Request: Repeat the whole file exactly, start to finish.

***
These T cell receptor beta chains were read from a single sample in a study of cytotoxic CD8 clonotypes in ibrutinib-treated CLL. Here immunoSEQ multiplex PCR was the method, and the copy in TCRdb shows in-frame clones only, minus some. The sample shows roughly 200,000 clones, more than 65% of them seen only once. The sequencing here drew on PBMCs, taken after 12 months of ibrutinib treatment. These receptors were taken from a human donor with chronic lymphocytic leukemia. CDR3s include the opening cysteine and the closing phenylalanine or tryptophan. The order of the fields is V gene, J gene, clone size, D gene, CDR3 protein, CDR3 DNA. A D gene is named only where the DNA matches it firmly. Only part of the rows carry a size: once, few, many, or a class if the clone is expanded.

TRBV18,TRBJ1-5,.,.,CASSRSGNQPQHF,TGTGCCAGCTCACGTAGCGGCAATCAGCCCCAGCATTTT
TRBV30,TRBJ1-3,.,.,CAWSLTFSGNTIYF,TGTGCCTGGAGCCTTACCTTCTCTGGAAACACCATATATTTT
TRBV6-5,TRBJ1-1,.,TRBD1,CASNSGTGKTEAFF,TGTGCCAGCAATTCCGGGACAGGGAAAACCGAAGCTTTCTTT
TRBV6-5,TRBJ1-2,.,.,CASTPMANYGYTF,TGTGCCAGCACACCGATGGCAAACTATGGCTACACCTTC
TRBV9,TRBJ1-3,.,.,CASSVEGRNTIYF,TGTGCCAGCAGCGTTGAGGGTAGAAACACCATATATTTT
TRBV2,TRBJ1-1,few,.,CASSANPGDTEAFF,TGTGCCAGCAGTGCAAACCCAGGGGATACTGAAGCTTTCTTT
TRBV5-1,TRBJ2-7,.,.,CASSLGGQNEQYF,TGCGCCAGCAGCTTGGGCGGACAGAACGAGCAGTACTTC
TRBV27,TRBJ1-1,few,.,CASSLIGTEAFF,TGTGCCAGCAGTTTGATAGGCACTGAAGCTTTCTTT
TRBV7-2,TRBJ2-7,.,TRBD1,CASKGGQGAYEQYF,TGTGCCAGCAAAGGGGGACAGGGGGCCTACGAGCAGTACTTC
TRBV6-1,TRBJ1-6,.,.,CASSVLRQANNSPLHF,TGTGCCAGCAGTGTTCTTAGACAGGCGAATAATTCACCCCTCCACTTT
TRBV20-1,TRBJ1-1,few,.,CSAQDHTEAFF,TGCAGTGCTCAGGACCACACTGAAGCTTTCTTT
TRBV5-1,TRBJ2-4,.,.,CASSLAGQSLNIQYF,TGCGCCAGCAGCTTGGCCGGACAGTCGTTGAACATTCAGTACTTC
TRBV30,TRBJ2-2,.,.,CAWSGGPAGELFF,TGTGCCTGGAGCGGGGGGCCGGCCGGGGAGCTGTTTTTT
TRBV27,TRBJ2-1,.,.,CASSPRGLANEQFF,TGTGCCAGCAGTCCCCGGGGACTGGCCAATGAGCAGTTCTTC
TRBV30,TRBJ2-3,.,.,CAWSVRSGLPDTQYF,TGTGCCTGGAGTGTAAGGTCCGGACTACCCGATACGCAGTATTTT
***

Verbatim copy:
These T cell receptor beta chains were read from a single sample in a study of cytotoxic CD8 clonotypes in ibrutinib-treated CLL. Here immunoSEQ multiplex PCR was the method, and the copy in TCRdb shows in-frame clones only, minus some. The sample shows roughly 200,000 clones, more than 65% of them seen only once. The sequencing here drew on PBMCs, taken after 12 months of ibrutinib treatment. These receptors were taken from a human donor with chronic lymphocytic leukemia. CDR3s include the opening cysteine and the closing phenylalanine or tryptophan. The order of the fields is V gene, J gene, clone size, D gene, CDR3 protein, CDR3 DNA. A D gene is named only where the DNA matches it firmly. Only part of the rows carry a size: once, few, many, or a class if the clone is expanded.

TRBV18,TRBJ1-5,.,.,CASSRSGNQPQHF,TGTGCCAGCTCACGTAGCGGCAATCAGCCCCAGCATTTT
TRBV30,TRBJ1-3,.,.,CAWSLTFSGNTIYF,TGTGCCTGGAGCCTTACCTTCTCTGGAAACACCATATATTTT
TRBV6-5,TRBJ1-1,.,TRBD1,CASNSGTGKTEAFF,TGTGCCAGCAATTCCGGGACAGGGAAAACCGAAGCTTTCTTT
TRBV6-5,TRBJ1-2,.,.,CASTPMANYGYTF,TGTGCCAGCACACCGATGGCAAACTATGGCTACACCTTC
TRBV9,TRBJ1-3,.,.,CASSVEGRNTIYF,TGTGCCAGCAGCGTTGAGGGTAGAAACACCATATATTTT
TRBV2,TRBJ1-1,few,.,CASSANPGDTEAFF,TGTGCCAGCAGTGCAAACCCAGGGGATACTGAAGCTTTCTTT
TRBV5-1,TRBJ2-7,.,.,CASSLGGQNEQYF,TGCGCCAGCAGCTTGGGCGGACAGAACGAGCAGTACTTC
TRBV27,TRBJ1-1,few,.,CASSLIGTEAFF,TGTGCCAGCAGTTTGATAGGCACTGAAGCTTTCTTT
TRBV7-2,TRBJ2-7,.,TRBD1,CASKGGQGAYEQYF,TGTGCCAGCAAAGGGGGACAGGGGGCCTACGAGCAGTACTTC
TRBV6-1,TRBJ1-6,.,.,CASSVLRQANNSPLHF,TGTGCCAGCAGTGTTCTTAGACAGGCGAATAATTCACCCCTCCACTTT
TRBV20-1,TRBJ1-1,few,.,CSAQDHTEAFF,TGCAGTGCTCAGGACCACACTGAAGCTTTCTTT
TRBV5-1,TRBJ2-4,.,.,CASSLAGQSLNIQYF,TGCGCCAGCAGCTTGGCCGGACAGTCGTTGAACATTCAGTACTTC
TRBV30,TRBJ2-2,.,.,CAWSGGPAGELFF,TGTGCCTGGAGCGGGGGGCCGGCCGGGGAGCTGTTTTTT
TRBV27,TRBJ2-1,.,.,CASSPRGLANEQFF,TGTGCCAGCAGTCCCCGGGGACTGGCCAATGAGCAGTTCTTC
TRBV30,TRBJ2-3,.,.,CAWSVRSGLPDTQYF,TGTGCCTGGAGTGTAAGGTCCGGACTACCCGATACGCAGTATTTT